This post with invaluable assistance from the CC legal and policy teams.
Text and data mining (TDM) is becoming an increasingly important scientific technique for analyzing large amounts of data. The technique is used to uncover both existing and new insights in unstructured data sets that typically are obtained programmatically from many different sources.
A few of the innovative examples include GeoDeepDive, a system that helps geoscientists discover information and knowledge buried in the text, tables, and figures of geology journal articles; improving human curation of chemical-gene-disease networks for the Comparative Toxicogenomics Database; and discovering a new link between genes and osteoporosis.
While the science and technology of TDM are complex enough involving information retrieval (IR), optical character recognition (OCR), and natural language processing (NLP), the legal complications are, sadly, equally dizzying. The legal status of TDM is unclear at best, both because there are a multitude of techniques to engage in TDM, and because the implications of various techniques vary from jurisdiction to jurisdiction. This makes cross-national collaboration, integral to science, difficult at best. For example, TDM is generally considered to not implicate copyright in the U.S. There are several theories as to why TDM falls outside copyright, but the most obvious is that it uses copyrighted material for a transformative purpose and is therefore a fair use. Judge Baer, writing in Author’s Guild, Inc., et. al. v. Hathi Trust, et. al. (Case 1:11-cv-06351-HB)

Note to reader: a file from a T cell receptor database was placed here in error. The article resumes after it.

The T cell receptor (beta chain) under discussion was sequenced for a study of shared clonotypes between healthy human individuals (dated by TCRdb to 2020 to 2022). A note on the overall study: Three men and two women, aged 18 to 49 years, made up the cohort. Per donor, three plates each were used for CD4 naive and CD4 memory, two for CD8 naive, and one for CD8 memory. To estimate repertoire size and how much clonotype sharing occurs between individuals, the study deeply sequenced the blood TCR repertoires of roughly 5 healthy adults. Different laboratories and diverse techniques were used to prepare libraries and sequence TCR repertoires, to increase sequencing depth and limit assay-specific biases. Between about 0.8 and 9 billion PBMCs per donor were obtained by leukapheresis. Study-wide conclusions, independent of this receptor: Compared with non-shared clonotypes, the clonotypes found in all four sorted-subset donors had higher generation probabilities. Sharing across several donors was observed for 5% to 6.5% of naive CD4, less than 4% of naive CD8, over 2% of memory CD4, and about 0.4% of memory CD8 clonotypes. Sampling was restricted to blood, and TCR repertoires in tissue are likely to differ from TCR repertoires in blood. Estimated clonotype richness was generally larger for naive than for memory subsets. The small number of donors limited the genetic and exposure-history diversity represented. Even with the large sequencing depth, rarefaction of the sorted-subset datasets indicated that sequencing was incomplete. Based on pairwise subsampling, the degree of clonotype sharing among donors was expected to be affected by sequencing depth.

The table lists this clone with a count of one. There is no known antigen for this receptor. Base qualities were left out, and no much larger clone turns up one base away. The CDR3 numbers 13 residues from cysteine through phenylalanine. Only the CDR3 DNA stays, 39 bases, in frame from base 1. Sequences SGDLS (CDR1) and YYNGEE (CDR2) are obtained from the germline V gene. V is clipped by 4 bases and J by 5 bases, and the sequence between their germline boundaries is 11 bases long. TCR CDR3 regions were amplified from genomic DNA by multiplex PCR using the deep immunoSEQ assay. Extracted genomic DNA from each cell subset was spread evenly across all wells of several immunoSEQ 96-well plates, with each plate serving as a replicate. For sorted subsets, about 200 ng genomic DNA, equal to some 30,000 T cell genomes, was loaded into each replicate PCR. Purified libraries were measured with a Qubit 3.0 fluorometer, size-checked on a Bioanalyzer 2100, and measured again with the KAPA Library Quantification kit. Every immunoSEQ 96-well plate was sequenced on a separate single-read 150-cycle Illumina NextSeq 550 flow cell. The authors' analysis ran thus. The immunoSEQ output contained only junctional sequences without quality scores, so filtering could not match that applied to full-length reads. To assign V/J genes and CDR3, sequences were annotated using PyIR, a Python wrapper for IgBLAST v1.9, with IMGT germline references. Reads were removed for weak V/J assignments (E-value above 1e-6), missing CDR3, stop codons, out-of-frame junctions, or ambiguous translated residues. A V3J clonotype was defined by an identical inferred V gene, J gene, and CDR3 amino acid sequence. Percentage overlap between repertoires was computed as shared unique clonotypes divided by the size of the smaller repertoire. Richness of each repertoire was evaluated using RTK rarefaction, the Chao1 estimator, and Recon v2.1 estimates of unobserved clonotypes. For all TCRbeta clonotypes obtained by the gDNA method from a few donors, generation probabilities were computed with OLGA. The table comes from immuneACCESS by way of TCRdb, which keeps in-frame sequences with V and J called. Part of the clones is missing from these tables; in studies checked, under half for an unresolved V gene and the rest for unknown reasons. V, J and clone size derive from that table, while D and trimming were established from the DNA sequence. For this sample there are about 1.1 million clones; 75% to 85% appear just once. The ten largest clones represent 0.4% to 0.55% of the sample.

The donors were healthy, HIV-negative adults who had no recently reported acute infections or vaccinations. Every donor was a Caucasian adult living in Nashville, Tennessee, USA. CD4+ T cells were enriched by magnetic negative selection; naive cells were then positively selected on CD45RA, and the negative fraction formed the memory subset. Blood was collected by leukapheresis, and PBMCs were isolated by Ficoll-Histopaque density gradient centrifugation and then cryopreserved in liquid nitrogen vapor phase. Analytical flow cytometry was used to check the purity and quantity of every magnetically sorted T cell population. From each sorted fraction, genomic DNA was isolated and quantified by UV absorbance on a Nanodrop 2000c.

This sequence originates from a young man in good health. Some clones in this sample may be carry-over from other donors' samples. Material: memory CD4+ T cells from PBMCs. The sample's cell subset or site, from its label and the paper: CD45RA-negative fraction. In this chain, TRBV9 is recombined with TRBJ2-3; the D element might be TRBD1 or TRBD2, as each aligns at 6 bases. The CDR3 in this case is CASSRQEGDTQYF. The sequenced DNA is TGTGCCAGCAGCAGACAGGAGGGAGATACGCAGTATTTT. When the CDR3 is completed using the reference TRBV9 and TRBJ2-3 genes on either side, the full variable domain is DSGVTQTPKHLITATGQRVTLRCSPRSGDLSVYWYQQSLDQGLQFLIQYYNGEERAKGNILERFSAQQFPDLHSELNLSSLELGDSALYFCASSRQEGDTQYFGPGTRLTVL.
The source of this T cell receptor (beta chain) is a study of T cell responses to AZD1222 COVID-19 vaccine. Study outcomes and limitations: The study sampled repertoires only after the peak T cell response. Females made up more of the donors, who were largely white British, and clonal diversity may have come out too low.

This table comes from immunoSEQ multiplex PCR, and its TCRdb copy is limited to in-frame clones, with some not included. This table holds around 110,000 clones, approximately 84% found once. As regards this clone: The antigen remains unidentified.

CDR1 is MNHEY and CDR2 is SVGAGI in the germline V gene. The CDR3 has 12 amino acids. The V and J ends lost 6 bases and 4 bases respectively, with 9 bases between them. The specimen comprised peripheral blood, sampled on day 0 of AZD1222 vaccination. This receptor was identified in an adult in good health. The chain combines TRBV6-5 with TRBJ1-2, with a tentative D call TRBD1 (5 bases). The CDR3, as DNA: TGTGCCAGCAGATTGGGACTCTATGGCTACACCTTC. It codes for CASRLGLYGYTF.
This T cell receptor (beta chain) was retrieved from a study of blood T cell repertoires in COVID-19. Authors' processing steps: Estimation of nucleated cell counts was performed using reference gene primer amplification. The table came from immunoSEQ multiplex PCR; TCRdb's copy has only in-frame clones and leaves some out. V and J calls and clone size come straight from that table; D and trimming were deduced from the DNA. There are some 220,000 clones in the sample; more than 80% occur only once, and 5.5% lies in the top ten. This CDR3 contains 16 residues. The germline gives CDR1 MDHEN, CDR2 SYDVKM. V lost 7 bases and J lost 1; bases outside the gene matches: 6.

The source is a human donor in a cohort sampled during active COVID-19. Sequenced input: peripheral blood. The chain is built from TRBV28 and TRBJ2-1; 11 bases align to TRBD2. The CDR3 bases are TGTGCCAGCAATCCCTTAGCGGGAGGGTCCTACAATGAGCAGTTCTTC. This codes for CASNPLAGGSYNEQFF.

“The use to which the works in the HDL are put is transformative because the copies serve an entirely different purpose than the original works: the purpose is superior search capabilities rather than actual access to copyrighted material. The search capabilities of the HDL have already given rise to new methods of academic inquiry such as text mining.”
Judge Baer goes on to state:
“I cannot imagine a definition of fair use that would not encompass the transformative uses made by Defendants’ MDP and would require that I terminate this invaluable contribution to the progress of science and cultivation of the arts.”
The clarity, however, is far from universal as the situation outside the U.S. gets muddy. While there have been a few welcome developments in the U.K., the copyright laws of many other countries have little to no clarity on whether TDM falls outside of the reach of copyright and related laws. Where TDM does implicate copyright, the license status of the original material can make automated access and analysis very complicated, requiring additional checks to ensure any material is only being used as permitted by the license. And, even where the relevant licenses are free and open, and conducive to TDM, contractual agreements between research institutions and publishers, who are often the gatekeepers of the corpora, can create significant hurdles.